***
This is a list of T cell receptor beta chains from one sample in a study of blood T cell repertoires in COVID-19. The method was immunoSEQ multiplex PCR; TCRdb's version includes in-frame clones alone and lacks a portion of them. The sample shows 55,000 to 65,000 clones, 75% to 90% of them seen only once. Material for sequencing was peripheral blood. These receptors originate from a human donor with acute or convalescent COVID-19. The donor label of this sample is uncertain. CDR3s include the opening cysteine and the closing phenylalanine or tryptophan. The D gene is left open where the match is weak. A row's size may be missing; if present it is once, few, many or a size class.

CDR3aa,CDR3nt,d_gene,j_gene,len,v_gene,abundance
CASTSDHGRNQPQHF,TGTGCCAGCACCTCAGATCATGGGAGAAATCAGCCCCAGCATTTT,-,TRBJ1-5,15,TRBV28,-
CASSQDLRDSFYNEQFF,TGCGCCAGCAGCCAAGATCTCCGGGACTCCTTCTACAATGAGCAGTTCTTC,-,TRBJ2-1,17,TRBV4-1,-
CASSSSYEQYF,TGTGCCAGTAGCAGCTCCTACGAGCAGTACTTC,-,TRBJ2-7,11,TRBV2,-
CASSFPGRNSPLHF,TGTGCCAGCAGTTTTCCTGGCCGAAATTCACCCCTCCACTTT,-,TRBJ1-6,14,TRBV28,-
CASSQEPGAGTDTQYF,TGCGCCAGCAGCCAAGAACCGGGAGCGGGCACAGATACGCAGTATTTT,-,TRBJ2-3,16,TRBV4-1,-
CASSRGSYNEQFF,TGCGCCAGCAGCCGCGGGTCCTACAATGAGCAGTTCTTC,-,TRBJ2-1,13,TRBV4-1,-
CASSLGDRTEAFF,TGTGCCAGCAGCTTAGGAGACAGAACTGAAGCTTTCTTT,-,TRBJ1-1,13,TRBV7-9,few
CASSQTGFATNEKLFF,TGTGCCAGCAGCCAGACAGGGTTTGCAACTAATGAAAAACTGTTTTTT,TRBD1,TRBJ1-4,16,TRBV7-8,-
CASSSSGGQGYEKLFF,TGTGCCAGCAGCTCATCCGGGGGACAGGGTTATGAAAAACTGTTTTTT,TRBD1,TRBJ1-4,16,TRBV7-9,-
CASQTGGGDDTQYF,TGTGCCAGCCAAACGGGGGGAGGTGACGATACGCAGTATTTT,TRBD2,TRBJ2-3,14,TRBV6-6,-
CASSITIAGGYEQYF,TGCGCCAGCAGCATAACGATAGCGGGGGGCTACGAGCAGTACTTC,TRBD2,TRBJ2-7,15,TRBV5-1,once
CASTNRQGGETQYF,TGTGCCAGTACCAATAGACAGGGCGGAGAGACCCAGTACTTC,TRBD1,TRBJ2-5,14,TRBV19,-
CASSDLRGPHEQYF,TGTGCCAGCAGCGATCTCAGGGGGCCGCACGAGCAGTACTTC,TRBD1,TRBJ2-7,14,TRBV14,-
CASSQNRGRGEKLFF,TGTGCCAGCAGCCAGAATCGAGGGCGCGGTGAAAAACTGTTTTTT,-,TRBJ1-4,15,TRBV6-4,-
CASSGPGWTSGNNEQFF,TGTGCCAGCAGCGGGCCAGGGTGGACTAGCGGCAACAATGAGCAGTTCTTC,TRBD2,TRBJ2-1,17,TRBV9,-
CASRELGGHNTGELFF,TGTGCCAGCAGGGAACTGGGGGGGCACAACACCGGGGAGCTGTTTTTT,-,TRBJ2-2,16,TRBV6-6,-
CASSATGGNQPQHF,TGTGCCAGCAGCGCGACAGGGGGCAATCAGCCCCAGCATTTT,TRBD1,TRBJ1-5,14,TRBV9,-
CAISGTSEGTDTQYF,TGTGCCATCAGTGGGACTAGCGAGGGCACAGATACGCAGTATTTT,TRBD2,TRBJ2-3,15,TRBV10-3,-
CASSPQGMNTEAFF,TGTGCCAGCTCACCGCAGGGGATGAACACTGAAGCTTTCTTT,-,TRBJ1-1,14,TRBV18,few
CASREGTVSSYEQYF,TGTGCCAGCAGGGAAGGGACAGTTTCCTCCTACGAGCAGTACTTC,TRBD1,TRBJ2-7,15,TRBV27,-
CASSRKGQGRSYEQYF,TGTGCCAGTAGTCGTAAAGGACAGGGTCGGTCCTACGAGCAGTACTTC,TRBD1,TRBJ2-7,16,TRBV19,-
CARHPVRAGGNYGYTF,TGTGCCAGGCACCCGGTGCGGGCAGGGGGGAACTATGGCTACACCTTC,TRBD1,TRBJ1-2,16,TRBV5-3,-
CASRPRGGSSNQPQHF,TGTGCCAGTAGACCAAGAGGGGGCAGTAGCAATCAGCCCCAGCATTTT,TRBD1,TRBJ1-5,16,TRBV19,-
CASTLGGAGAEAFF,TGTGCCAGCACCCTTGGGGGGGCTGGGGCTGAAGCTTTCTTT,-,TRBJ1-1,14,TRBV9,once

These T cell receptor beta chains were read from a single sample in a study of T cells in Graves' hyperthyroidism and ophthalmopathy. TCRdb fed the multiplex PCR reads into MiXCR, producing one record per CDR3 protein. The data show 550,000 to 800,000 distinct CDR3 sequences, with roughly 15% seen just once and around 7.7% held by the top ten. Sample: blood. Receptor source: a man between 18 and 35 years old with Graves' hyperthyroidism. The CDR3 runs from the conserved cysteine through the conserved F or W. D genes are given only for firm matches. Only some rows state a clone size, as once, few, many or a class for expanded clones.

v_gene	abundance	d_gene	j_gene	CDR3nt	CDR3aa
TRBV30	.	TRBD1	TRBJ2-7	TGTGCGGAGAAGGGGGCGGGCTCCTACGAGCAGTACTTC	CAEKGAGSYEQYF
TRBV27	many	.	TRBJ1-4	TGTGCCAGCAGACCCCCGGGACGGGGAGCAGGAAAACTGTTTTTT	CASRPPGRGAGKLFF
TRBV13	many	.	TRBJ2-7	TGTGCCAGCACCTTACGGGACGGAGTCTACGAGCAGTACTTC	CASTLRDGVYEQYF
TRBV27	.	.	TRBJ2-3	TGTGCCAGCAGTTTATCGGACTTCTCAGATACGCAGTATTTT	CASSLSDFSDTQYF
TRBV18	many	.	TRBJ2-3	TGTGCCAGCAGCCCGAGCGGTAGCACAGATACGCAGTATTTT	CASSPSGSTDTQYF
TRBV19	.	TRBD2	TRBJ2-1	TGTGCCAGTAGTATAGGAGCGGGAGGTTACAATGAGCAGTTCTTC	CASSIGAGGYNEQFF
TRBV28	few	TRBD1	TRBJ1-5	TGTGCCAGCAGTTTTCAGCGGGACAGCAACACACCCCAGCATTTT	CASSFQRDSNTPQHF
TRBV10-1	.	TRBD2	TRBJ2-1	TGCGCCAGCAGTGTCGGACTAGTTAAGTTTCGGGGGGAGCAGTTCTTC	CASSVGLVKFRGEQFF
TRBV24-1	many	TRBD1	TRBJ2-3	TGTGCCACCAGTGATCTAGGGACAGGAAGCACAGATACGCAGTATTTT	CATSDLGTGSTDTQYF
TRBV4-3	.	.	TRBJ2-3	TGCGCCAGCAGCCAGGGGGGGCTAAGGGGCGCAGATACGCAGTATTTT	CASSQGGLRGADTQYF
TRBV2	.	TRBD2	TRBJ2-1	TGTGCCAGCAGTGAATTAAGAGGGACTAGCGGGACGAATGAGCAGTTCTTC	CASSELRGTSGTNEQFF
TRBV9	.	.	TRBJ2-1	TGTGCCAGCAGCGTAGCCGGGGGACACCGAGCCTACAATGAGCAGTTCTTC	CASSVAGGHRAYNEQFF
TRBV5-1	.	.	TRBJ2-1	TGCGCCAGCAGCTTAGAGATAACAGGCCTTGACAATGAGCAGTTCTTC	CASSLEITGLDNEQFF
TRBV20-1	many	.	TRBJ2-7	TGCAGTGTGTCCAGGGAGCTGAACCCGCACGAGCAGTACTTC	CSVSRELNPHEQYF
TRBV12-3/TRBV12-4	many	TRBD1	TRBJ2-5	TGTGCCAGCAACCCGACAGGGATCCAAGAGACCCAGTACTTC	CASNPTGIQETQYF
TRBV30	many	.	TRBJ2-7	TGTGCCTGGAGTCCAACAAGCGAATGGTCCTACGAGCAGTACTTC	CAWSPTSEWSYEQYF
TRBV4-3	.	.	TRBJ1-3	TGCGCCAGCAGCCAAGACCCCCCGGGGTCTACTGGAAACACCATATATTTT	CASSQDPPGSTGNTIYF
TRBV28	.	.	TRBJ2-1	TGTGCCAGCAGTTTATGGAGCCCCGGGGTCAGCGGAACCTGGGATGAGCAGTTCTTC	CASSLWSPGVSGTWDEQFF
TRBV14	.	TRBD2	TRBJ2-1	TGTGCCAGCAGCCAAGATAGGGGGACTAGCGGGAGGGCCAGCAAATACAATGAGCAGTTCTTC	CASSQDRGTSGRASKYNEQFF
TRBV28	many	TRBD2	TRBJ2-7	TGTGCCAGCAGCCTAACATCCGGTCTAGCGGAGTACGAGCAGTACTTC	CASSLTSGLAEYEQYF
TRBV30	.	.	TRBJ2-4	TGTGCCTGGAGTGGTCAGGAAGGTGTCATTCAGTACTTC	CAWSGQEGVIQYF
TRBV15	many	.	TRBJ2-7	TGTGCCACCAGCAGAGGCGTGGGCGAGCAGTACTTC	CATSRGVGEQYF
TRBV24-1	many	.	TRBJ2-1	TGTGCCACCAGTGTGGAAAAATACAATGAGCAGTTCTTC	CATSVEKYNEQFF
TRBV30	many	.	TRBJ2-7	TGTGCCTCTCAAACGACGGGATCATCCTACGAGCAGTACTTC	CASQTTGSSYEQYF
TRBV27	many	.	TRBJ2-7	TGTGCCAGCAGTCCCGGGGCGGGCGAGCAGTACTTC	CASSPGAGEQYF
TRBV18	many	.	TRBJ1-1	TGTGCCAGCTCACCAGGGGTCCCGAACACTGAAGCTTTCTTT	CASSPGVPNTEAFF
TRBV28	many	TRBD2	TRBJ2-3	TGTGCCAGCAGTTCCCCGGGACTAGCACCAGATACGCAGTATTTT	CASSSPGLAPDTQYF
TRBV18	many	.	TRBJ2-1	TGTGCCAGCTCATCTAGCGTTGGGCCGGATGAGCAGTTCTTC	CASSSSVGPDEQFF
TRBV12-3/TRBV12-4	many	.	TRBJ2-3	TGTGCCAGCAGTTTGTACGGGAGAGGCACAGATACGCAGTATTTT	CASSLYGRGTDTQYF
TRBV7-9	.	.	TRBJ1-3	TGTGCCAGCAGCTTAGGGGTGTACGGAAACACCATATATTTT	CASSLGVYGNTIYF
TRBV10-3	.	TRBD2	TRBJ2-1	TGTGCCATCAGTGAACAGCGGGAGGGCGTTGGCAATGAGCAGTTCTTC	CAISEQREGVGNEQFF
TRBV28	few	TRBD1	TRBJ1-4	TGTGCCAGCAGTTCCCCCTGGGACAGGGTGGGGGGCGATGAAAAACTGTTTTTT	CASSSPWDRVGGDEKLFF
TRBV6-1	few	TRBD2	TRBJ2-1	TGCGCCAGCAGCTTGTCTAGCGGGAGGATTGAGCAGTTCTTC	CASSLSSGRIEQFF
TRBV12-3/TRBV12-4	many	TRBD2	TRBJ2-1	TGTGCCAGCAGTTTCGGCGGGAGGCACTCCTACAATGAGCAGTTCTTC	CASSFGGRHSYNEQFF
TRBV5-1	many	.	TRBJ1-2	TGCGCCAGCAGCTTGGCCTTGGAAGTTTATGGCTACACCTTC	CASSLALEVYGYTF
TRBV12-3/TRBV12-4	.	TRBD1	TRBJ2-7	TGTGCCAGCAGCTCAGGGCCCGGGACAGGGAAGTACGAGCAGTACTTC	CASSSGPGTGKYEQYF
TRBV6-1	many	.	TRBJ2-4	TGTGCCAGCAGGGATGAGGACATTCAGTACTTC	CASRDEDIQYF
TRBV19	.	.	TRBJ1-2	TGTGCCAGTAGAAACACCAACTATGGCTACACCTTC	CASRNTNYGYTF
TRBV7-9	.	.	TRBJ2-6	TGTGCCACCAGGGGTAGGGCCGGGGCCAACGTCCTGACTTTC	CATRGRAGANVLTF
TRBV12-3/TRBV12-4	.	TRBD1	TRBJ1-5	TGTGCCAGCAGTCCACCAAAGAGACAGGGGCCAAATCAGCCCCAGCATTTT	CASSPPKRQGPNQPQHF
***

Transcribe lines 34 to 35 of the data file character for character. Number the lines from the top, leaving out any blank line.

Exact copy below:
TRBV19	.	TRBD2	TRBJ2-1	TGTGCCAGTAGTATAGGAGCGGGAGGTTACAATGAGCAGTTCTTC	CASSIGAGGYNEQFF
TRBV28	few	TRBD1	TRBJ1-5	TGTGCCAGCAGTTTTCAGCGGGACAGCAACACACCCCAGCATTTT	CASSFQRDSNTPQHF